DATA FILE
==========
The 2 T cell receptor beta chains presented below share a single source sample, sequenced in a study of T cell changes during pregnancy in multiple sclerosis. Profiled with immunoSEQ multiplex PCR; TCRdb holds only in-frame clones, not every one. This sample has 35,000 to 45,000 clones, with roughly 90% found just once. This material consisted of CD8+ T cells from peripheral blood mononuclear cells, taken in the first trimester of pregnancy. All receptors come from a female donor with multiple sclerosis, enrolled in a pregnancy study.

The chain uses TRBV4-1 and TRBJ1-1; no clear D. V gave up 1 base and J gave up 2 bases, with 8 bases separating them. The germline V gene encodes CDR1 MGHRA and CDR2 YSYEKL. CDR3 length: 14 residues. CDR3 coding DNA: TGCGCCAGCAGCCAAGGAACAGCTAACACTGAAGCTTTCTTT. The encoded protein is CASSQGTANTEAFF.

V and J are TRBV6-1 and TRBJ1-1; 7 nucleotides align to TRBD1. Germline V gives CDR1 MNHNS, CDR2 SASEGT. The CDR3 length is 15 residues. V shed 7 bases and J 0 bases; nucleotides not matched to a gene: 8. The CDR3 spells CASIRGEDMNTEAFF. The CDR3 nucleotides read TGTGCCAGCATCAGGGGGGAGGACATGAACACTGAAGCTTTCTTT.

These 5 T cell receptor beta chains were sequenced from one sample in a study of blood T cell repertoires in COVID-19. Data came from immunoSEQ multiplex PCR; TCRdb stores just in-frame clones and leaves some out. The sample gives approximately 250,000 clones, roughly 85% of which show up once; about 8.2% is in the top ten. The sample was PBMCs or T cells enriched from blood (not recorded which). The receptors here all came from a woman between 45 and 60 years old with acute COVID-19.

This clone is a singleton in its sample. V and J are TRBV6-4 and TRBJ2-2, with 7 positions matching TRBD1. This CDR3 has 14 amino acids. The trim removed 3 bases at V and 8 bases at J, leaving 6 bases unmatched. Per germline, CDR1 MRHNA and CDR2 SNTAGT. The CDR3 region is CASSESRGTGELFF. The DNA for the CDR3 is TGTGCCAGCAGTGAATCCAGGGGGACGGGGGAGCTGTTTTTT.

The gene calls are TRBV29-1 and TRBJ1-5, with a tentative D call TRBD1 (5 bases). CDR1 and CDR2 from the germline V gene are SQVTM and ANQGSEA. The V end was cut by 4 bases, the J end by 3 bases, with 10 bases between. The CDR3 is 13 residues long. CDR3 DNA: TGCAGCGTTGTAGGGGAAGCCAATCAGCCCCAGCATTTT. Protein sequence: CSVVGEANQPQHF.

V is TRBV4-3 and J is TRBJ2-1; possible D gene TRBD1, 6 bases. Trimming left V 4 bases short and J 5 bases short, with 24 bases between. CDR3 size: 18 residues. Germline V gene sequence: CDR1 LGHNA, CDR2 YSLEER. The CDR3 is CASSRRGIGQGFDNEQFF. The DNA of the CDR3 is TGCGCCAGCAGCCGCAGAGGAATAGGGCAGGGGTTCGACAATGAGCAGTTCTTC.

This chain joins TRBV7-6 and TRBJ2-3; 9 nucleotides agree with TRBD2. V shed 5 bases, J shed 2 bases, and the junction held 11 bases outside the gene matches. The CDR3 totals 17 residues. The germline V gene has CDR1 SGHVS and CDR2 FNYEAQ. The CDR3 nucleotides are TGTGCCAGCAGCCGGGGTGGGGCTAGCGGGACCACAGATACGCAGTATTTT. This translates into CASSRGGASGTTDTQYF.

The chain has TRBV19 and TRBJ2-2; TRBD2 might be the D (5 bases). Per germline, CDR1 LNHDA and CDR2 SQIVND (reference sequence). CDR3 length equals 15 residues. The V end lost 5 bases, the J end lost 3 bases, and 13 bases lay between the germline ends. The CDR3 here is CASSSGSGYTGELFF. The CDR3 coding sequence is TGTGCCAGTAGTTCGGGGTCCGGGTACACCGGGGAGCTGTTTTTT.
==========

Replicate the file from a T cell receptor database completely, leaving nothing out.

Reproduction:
The 2 T cell receptor beta chains presented below share a single source sample, sequenced in a study of T cell changes during pregnancy in multiple sclerosis. Profiled with immunoSEQ multiplex PCR; TCRdb holds only in-frame clones, not every one. This sample has 35,000 to 45,000 clones, with roughly 90% found just once. This material consisted of CD8+ T cells from peripheral blood mononuclear cells, taken in the first trimester of pregnancy. All receptors come from a female donor with multiple sclerosis, enrolled in a pregnancy study.

The chain uses TRBV4-1 and TRBJ1-1; no clear D. V gave up 1 base and J gave up 2 bases, with 8 bases separating them. The germline V gene encodes CDR1 MGHRA and CDR2 YSYEKL. CDR3 length: 14 residues. CDR3 coding DNA: TGCGCCAGCAGCCAAGGAACAGCTAACACTGAAGCTTTCTTT. The encoded protein is CASSQGTANTEAFF.

V and J are TRBV6-1 and TRBJ1-1; 7 nucleotides align to TRBD1. Germline V gives CDR1 MNHNS, CDR2 SASEGT. The CDR3 length is 15 residues. V shed 7 bases and J 0 bases; nucleotides not matched to a gene: 8. The CDR3 spells CASIRGEDMNTEAFF. The CDR3 nucleotides read TGTGCCAGCATCAGGGGGGAGGACATGAACACTGAAGCTTTCTTT.

These 5 T cell receptor beta chains were sequenced from one sample in a study of blood T cell repertoires in COVID-19. Data came from immunoSEQ multiplex PCR; TCRdb stores just in-frame clones and leaves some out. The sample gives approximately 250,000 clones, roughly 85% of which show up once; about 8.2% is in the top ten. The sample was PBMCs or T cells enriched from blood (not recorded which). The receptors here all came from a woman between 45 and 60 years old with acute COVID-19.

This clone is a singleton in its sample. V and J are TRBV6-4 and TRBJ2-2, with 7 positions matching TRBD1. This CDR3 has 14 amino acids. The trim removed 3 bases at V and 8 bases at J, leaving 6 bases unmatched. Per germline, CDR1 MRHNA and CDR2 SNTAGT. The CDR3 region is CASSESRGTGELFF. The DNA for the CDR3 is TGTGCCAGCAGTGAATCCAGGGGGACGGGGGAGCTGTTTTTT.

The gene calls are TRBV29-1 and TRBJ1-5, with a tentative D call TRBD1 (5 bases). CDR1 and CDR2 from the germline V gene are SQVTM and ANQGSEA. The V end was cut by 4 bases, the J end by 3 bases, with 10 bases between. The CDR3 is 13 residues long. CDR3 DNA: TGCAGCGTTGTAGGGGAAGCCAATCAGCCCCAGCATTTT. Protein sequence: CSVVGEANQPQHF.

V is TRBV4-3 and J is TRBJ2-1; possible D gene TRBD1, 6 bases. Trimming left V 4 bases short and J 5 bases short, with 24 bases between. CDR3 size: 18 residues. Germline V gene sequence: CDR1 LGHNA, CDR2 YSLEER. The CDR3 is CASSRRGIGQGFDNEQFF. The DNA of the CDR3 is TGCGCCAGCAGCCGCAGAGGAATAGGGCAGGGGTTCGACAATGAGCAGTTCTTC.

This chain joins TRBV7-6 and TRBJ2-3; 9 nucleotides agree with TRBD2. V shed 5 bases, J shed 2 bases, and the junction held 11 bases outside the gene matches. The CDR3 totals 17 residues. The germline V gene has CDR1 SGHVS and CDR2 FNYEAQ. The CDR3 nucleotides are TGTGCCAGCAGCCGGGGTGGGGCTAGCGGGACCACAGATACGCAGTATTTT. This translates into CASSRGGASGTTDTQYF.

The chain has TRBV19 and TRBJ2-2; TRBD2 might be the D (5 bases). Per germline, CDR1 LNHDA and CDR2 SQIVND (reference sequence). CDR3 length equals 15 residues. The V end lost 5 bases, the J end lost 3 bases, and 13 bases lay between the germline ends. The CDR3 here is CASSSGSGYTGELFF. The CDR3 coding sequence is TGTGCCAGTAGTTCGGGGTCCGGGTACACCGGGGAGCTGTTTTTT.